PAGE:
"Full of practical expectations ... Warmly recommended."
—Library Journalstarred review
Power struggles between parents and teens are nothing new, but chronic control battles are destructive to teen development as well as the entire family. According to psychotherapist Neil Brown, these battles occur as the result of self-perpetuating negative relationship patterns. Chock-full of powerful and easy-to-use evidence-based tools, this book will help you understand and end the painful tug-of-war with your teen and foster a peaceful and loving home environment.
In virtually all families, there are moments when teens are unhappy with parental limits, rules, and requests—as well as times when those kids are disobedient or noncompliant, or get caught up in the moment and make bad decisions. But the parent-teen control battle goes beyond this; it’s a chronic relationship pattern that uses up the family’s emotional resources and can seriously impact child identity, self-esteem, and development, resulting in destructive behavior and causing stress for everyone around. This book offers a thorough understanding of the control battle and a clear prescription to end it.
With Ending the Parent-Teen Control Battle, you’ll learn about the three elements that support this chronic conflict—reactivity, negative emotional tone, and being “other-person focused”—and discover the two key changes that can be made to address the underlying issues, allowing you to move toward a more positive way of seeing your teen while creating vital behavioral change. Using tools based in structural family therapy (SFT), which targets the core relationship pattern driving the control battle, you’ll be able to address specific issues and create a healthier pattern.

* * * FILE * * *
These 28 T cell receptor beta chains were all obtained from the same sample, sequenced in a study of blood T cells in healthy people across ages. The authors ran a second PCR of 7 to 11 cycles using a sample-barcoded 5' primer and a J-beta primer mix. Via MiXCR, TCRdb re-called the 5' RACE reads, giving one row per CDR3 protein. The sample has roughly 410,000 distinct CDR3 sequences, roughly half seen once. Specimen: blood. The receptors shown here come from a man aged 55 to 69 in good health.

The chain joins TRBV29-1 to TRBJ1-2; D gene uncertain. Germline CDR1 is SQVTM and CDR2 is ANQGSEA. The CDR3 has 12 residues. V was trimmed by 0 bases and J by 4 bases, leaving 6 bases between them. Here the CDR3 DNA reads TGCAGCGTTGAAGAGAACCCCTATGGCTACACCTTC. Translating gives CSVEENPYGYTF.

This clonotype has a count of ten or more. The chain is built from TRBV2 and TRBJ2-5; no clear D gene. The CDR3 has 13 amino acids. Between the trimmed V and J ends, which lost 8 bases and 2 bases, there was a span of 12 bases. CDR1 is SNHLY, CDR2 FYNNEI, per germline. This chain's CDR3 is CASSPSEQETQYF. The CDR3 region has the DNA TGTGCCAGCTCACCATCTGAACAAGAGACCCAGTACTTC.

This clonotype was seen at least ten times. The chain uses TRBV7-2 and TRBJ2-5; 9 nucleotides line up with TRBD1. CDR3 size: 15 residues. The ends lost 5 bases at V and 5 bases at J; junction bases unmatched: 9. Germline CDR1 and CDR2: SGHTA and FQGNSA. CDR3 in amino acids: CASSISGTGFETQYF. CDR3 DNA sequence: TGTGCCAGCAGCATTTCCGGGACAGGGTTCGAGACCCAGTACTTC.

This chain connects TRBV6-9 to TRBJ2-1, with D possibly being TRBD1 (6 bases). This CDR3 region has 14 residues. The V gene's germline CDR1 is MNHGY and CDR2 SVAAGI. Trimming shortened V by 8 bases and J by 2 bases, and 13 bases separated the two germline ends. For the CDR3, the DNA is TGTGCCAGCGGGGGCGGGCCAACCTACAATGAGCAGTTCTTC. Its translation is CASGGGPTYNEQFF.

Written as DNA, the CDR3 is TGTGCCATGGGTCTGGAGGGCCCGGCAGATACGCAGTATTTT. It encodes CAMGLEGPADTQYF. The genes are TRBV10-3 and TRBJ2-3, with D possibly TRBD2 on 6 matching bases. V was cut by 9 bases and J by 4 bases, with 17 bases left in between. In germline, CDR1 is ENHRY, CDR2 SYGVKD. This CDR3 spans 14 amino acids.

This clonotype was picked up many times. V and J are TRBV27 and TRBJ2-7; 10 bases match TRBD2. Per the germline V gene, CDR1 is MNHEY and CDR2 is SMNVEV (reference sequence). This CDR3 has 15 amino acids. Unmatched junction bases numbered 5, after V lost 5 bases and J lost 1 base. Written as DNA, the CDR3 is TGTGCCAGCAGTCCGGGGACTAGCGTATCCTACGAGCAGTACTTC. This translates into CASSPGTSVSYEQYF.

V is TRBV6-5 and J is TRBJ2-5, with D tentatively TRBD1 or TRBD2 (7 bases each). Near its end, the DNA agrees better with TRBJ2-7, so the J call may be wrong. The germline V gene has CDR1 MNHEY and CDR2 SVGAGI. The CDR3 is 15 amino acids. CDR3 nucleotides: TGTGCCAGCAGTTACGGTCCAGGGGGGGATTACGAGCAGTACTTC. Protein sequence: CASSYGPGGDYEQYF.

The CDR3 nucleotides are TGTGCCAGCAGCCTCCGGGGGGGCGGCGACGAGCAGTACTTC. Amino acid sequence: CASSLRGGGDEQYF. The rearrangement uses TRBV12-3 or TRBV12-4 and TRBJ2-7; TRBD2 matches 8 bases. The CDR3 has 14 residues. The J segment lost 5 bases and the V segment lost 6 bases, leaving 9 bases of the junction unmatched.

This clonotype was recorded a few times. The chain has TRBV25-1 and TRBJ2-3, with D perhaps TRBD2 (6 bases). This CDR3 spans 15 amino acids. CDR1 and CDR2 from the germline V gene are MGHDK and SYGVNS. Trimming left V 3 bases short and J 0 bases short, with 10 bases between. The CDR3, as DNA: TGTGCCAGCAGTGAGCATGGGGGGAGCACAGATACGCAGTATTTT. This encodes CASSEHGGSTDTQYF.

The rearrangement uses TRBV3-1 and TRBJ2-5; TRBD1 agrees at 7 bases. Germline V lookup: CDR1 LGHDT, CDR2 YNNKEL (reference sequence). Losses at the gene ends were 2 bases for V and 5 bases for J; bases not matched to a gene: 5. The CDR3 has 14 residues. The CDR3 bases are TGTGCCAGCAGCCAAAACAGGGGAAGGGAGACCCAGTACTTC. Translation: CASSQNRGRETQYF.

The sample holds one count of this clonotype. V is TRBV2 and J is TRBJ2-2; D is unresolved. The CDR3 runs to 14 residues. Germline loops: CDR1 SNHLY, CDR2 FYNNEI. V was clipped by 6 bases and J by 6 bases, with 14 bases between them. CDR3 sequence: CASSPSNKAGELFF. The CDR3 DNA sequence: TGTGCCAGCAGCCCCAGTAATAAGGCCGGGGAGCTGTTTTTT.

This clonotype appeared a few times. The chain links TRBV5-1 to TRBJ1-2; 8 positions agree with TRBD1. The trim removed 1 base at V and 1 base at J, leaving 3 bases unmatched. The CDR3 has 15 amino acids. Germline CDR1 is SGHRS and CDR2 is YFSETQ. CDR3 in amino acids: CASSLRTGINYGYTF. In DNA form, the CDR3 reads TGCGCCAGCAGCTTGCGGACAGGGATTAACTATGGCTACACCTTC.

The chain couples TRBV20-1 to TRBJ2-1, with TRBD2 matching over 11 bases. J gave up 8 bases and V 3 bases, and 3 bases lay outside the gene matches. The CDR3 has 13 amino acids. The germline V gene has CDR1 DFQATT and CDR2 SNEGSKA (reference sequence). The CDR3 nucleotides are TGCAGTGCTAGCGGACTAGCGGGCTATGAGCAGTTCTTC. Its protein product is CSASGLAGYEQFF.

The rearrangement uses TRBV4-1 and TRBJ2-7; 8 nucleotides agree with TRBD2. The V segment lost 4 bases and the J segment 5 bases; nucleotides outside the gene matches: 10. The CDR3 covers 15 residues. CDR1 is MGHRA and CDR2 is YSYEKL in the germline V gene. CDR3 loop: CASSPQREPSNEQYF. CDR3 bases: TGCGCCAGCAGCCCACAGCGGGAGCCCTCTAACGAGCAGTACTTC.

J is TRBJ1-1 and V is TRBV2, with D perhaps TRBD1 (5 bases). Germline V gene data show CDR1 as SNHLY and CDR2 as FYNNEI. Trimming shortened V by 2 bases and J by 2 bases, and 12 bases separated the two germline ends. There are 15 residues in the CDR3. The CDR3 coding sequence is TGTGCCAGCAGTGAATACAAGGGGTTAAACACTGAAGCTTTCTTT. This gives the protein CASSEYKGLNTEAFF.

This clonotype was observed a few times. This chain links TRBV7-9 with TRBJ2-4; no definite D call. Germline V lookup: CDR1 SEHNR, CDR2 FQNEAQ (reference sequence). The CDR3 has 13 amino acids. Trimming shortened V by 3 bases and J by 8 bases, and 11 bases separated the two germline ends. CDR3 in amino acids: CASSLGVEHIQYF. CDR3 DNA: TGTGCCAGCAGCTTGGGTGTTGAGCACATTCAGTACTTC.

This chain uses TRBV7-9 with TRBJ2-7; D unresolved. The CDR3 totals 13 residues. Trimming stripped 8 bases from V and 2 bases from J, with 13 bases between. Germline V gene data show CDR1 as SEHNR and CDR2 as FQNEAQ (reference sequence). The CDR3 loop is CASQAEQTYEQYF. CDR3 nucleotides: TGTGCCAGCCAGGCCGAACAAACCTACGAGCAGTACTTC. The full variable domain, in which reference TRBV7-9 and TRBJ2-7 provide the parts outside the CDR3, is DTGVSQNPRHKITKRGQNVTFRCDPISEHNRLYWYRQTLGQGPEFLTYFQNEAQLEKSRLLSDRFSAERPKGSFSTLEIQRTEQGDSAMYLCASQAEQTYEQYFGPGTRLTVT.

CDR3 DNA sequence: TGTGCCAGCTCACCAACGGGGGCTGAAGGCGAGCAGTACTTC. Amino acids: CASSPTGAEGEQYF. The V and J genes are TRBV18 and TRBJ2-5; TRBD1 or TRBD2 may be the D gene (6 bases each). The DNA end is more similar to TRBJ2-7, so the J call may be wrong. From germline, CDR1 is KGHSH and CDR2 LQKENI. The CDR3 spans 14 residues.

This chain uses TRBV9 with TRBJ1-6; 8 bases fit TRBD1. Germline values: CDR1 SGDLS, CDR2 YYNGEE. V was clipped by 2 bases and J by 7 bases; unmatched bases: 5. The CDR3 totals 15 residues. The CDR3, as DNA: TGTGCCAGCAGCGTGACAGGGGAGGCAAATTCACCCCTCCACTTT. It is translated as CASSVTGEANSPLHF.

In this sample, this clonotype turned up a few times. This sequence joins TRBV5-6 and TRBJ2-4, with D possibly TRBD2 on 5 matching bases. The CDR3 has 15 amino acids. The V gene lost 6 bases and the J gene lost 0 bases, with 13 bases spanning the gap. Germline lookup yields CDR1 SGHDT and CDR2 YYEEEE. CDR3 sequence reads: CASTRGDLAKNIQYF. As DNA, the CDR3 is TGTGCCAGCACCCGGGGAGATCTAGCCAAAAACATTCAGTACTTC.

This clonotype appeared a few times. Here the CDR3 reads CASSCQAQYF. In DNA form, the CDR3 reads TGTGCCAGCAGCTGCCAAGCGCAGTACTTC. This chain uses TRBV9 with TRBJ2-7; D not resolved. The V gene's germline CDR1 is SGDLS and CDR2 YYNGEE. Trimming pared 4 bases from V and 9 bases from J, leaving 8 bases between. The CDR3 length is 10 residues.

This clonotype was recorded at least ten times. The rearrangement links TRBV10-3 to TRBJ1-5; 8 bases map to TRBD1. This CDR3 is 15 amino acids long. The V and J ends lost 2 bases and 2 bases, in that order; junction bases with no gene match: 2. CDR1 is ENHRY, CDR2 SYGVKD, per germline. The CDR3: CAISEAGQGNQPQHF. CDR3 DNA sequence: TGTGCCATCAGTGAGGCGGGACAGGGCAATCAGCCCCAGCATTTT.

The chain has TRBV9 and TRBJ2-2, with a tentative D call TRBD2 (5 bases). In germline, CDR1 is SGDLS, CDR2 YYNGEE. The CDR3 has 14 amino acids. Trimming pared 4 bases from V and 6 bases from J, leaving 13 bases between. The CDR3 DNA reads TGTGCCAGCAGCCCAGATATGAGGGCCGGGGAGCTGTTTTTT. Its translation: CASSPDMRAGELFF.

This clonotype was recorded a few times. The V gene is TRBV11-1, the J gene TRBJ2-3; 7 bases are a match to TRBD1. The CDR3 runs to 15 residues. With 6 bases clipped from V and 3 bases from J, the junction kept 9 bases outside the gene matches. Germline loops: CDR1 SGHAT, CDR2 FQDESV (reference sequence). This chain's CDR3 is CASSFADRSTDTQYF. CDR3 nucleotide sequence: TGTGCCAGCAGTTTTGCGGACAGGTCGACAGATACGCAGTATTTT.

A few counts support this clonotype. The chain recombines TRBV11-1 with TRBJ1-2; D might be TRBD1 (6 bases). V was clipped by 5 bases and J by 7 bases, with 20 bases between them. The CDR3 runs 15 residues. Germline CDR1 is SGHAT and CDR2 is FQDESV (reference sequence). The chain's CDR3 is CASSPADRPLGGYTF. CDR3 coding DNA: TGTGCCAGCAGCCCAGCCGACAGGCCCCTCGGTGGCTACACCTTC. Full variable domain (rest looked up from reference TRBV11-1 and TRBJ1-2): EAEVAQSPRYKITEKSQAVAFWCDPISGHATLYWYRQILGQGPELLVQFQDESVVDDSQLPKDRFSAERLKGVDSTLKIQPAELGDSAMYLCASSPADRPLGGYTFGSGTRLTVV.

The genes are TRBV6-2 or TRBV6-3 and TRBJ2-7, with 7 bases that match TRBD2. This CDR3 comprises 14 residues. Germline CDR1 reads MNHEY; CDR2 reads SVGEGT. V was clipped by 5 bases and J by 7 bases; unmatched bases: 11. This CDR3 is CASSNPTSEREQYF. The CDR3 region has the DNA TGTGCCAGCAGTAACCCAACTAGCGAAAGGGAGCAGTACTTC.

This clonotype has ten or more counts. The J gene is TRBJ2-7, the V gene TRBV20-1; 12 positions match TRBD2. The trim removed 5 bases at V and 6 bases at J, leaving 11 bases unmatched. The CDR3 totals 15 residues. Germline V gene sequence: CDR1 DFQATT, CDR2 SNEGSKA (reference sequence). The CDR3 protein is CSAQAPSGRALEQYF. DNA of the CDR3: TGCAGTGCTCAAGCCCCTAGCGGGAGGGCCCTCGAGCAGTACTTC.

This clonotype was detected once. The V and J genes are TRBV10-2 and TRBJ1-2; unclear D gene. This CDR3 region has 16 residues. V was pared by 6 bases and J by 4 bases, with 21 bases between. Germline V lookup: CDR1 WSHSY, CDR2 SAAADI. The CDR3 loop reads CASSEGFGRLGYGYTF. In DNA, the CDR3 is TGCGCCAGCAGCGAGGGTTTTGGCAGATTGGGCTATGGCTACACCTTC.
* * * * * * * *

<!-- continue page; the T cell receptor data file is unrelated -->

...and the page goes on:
If you’re tired of the constant battle for control and you’re ready to cultivate a more loving, peaceful, and supportive environment for the whole family, this book has the skills and understanding you need to be successful, no matter what you and your teen face.
New Harbinger Publications; October 2016
- ISBN 9781626254251
- Read online, or download in secure PDF or secure EPUB format
- Title: Ending the Parent-Teen Control Battle
- Author: Neil D. Brown; Donald T Saposnek (other)
Imprint: New Harbinger Publications
In The Press
“Neil Brown’s Ending the Parent-Teen Control Battle is an exhilarating read for anyone who lives or works with teens. You’ll find a breakthrough insight on every page, from targeting the control battle and not the teens themselves, to simple fixes for reducing reactivity and negativity to stop control battles. No book on parenting teens has felt so fresh and filled with so much hard-won wisdom from decades in the consulting room as Ending the Parent-Teen Control Battle. Brown’s book is a gift to every parent of a teen.”
—Lara Honos-Webb, PhD, author of The ADHD Workbook for Teens (www.addisagift.com)
About The Author
Neil D. Brown, LCSW, is a psychotherapist who has worked with families, couples, and individuals for more than thirty years. Deeply steeped in the theory and practice of family therapy, Brown uses a systemic approach that allows him to understand the system, or context, in which problems are both formed and are healed. This approach has revealed a simple yet profound method of empowering parents and their adolescent youth to put an end to destructive control battles for good. Brown is also a trainer of parents and mental health professionals. Additionally, Brown works in industry with teams and workgroups to increase organizational effectiveness.
Foreword writer Donald T. Saposnek, PhD, is a clinical child psychologist, child custody mediator, and family therapist. As a national and international trainer in mediation and child development, Saposnek has presented hundreds of workshops to judges, lawyers, mediators, and therapists over the past thirty-eight years. Saposnek is adjunct professor at Pepperdine University School of Law’s Straus Institute for Dispute Resolution, where he teaches courses in family law mediation and child development. He also teaches on the psychology faculty at the University of California, Santa Cruz.